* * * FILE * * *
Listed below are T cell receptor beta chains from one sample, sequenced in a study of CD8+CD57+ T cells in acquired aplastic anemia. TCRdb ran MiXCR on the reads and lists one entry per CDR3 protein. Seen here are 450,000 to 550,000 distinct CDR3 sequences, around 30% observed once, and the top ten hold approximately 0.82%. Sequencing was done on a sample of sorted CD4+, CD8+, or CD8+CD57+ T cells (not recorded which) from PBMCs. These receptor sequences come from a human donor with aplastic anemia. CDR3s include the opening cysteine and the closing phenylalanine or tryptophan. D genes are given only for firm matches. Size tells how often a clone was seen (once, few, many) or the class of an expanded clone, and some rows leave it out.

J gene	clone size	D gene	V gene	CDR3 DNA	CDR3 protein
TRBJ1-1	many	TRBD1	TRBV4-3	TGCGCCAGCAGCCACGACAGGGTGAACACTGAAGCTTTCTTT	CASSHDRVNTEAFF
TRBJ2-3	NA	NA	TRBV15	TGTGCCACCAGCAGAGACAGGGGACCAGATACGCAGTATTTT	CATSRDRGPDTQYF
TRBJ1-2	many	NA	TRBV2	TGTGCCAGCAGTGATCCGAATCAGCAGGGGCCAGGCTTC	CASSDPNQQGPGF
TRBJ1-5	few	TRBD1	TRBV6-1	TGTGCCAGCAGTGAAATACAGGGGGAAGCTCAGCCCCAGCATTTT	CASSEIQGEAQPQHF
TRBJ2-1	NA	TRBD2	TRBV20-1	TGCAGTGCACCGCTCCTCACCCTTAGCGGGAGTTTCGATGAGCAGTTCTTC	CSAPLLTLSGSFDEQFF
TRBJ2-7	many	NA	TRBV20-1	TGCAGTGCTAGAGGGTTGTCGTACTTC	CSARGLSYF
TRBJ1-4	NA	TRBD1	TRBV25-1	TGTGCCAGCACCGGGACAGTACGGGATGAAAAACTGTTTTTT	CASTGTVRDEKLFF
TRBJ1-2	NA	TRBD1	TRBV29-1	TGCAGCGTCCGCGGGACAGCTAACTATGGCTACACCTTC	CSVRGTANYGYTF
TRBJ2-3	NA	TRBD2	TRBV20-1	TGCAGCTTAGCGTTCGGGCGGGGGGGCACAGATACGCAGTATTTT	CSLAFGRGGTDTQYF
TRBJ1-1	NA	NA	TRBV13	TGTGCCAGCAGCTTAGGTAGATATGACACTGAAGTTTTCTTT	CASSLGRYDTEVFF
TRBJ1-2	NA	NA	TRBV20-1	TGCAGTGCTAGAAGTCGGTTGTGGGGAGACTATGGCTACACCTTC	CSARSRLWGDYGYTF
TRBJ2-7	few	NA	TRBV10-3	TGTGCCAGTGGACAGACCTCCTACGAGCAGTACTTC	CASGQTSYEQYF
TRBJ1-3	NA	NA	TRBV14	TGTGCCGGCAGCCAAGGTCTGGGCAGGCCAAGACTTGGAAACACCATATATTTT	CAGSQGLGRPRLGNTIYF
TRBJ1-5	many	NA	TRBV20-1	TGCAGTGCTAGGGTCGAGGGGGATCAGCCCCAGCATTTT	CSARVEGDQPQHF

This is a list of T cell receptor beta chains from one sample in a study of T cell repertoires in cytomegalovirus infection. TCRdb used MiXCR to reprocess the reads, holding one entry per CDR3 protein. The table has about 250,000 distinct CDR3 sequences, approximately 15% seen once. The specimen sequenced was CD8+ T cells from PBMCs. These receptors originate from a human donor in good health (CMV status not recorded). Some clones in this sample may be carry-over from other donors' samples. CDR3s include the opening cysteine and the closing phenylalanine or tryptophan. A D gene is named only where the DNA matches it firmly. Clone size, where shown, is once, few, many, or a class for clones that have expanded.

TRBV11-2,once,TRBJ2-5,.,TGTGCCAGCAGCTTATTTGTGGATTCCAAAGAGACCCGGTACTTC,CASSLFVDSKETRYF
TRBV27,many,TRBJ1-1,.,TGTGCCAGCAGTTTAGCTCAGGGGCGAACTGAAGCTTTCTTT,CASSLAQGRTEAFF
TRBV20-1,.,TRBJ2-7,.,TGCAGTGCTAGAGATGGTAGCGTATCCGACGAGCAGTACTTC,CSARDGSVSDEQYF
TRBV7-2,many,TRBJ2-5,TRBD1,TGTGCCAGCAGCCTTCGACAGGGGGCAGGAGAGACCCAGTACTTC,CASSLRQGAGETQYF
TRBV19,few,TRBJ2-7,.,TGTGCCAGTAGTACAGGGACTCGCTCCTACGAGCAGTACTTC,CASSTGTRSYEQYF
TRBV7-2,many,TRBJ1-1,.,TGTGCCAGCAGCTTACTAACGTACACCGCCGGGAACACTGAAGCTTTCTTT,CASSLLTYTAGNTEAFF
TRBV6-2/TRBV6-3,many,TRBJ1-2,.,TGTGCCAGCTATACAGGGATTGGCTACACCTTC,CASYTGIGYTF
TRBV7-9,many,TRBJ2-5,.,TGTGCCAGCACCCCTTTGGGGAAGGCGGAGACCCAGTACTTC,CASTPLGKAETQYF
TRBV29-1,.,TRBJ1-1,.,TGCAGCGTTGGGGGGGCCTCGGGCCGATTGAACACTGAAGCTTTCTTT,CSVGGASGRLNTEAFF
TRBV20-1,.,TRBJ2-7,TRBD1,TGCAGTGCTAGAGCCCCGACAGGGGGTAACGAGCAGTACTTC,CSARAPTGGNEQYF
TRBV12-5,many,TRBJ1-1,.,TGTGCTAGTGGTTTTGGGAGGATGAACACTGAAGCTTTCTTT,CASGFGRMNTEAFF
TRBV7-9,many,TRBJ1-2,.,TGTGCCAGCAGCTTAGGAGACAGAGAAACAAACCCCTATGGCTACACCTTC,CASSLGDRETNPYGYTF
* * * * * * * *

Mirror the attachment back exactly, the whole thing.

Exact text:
Listed below are T cell receptor beta chains from one sample, sequenced in a study of CD8+CD57+ T cells in acquired aplastic anemia. TCRdb ran MiXCR on the reads and lists one entry per CDR3 protein. Seen here are 450,000 to 550,000 distinct CDR3 sequences, around 30% observed once, and the top ten hold approximately 0.82%. Sequencing was done on a sample of sorted CD4+, CD8+, or CD8+CD57+ T cells (not recorded which) from PBMCs. These receptor sequences come from a human donor with aplastic anemia. CDR3s include the opening cysteine and the closing phenylalanine or tryptophan. D genes are given only for firm matches. Size tells how often a clone was seen (once, few, many) or the class of an expanded clone, and some rows leave it out.

J gene	clone size	D gene	V gene	CDR3 DNA	CDR3 protein
TRBJ1-1	many	TRBD1	TRBV4-3	TGCGCCAGCAGCCACGACAGGGTGAACACTGAAGCTTTCTTT	CASSHDRVNTEAFF
TRBJ2-3	NA	NA	TRBV15	TGTGCCACCAGCAGAGACAGGGGACCAGATACGCAGTATTTT	CATSRDRGPDTQYF
TRBJ1-2	many	NA	TRBV2	TGTGCCAGCAGTGATCCGAATCAGCAGGGGCCAGGCTTC	CASSDPNQQGPGF
TRBJ1-5	few	TRBD1	TRBV6-1	TGTGCCAGCAGTGAAATACAGGGGGAAGCTCAGCCCCAGCATTTT	CASSEIQGEAQPQHF
TRBJ2-1	NA	TRBD2	TRBV20-1	TGCAGTGCACCGCTCCTCACCCTTAGCGGGAGTTTCGATGAGCAGTTCTTC	CSAPLLTLSGSFDEQFF
TRBJ2-7	many	NA	TRBV20-1	TGCAGTGCTAGAGGGTTGTCGTACTTC	CSARGLSYF
TRBJ1-4	NA	TRBD1	TRBV25-1	TGTGCCAGCACCGGGACAGTACGGGATGAAAAACTGTTTTTT	CASTGTVRDEKLFF
TRBJ1-2	NA	TRBD1	TRBV29-1	TGCAGCGTCCGCGGGACAGCTAACTATGGCTACACCTTC	CSVRGTANYGYTF
TRBJ2-3	NA	TRBD2	TRBV20-1	TGCAGCTTAGCGTTCGGGCGGGGGGGCACAGATACGCAGTATTTT	CSLAFGRGGTDTQYF
TRBJ1-1	NA	NA	TRBV13	TGTGCCAGCAGCTTAGGTAGATATGACACTGAAGTTTTCTTT	CASSLGRYDTEVFF
TRBJ1-2	NA	NA	TRBV20-1	TGCAGTGCTAGAAGTCGGTTGTGGGGAGACTATGGCTACACCTTC	CSARSRLWGDYGYTF
TRBJ2-7	few	NA	TRBV10-3	TGTGCCAGTGGACAGACCTCCTACGAGCAGTACTTC	CASGQTSYEQYF
TRBJ1-3	NA	NA	TRBV14	TGTGCCGGCAGCCAAGGTCTGGGCAGGCCAAGACTTGGAAACACCATATATTTT	CAGSQGLGRPRLGNTIYF
TRBJ1-5	many	NA	TRBV20-1	TGCAGTGCTAGGGTCGAGGGGGATCAGCCCCAGCATTTT	CSARVEGDQPQHF

This is a list of T cell receptor beta chains from one sample in a study of T cell repertoires in cytomegalovirus infection. TCRdb used MiXCR to reprocess the reads, holding one entry per CDR3 protein. The table has about 250,000 distinct CDR3 sequences, approximately 15% seen once. The specimen sequenced was CD8+ T cells from PBMCs. These receptors originate from a human donor in good health (CMV status not recorded). Some clones in this sample may be carry-over from other donors' samples. CDR3s include the opening cysteine and the closing phenylalanine or tryptophan. A D gene is named only where the DNA matches it firmly. Clone size, where shown, is once, few, many, or a class for clones that have expanded.

TRBV11-2,once,TRBJ2-5,.,TGTGCCAGCAGCTTATTTGTGGATTCCAAAGAGACCCGGTACTTC,CASSLFVDSKETRYF
TRBV27,many,TRBJ1-1,.,TGTGCCAGCAGTTTAGCTCAGGGGCGAACTGAAGCTTTCTTT,CASSLAQGRTEAFF
TRBV20-1,.,TRBJ2-7,.,TGCAGTGCTAGAGATGGTAGCGTATCCGACGAGCAGTACTTC,CSARDGSVSDEQYF
TRBV7-2,many,TRBJ2-5,TRBD1,TGTGCCAGCAGCCTTCGACAGGGGGCAGGAGAGACCCAGTACTTC,CASSLRQGAGETQYF
TRBV19,few,TRBJ2-7,.,TGTGCCAGTAGTACAGGGACTCGCTCCTACGAGCAGTACTTC,CASSTGTRSYEQYF
TRBV7-2,many,TRBJ1-1,.,TGTGCCAGCAGCTTACTAACGTACACCGCCGGGAACACTGAAGCTTTCTTT,CASSLLTYTAGNTEAFF
TRBV6-2/TRBV6-3,many,TRBJ1-2,.,TGTGCCAGCTATACAGGGATTGGCTACACCTTC,CASYTGIGYTF
TRBV7-9,many,TRBJ2-5,.,TGTGCCAGCACCCCTTTGGGGAAGGCGGAGACCCAGTACTTC,CASTPLGKAETQYF
TRBV29-1,.,TRBJ1-1,.,TGCAGCGTTGGGGGGGCCTCGGGCCGATTGAACACTGAAGCTTTCTTT,CSVGGASGRLNTEAFF
TRBV20-1,.,TRBJ2-7,TRBD1,TGCAGTGCTAGAGCCCCGACAGGGGGTAACGAGCAGTACTTC,CSARAPTGGNEQYF
TRBV12-5,many,TRBJ1-1,.,TGTGCTAGTGGTTTTGGGAGGATGAACACTGAAGCTTTCTTT,CASGFGRMNTEAFF
TRBV7-9,many,TRBJ1-2,.,TGTGCCAGCAGCTTAGGAGACAGAGAAACAAACCCCTATGGCTACACCTTC,CASSLGDRETNPYGYTF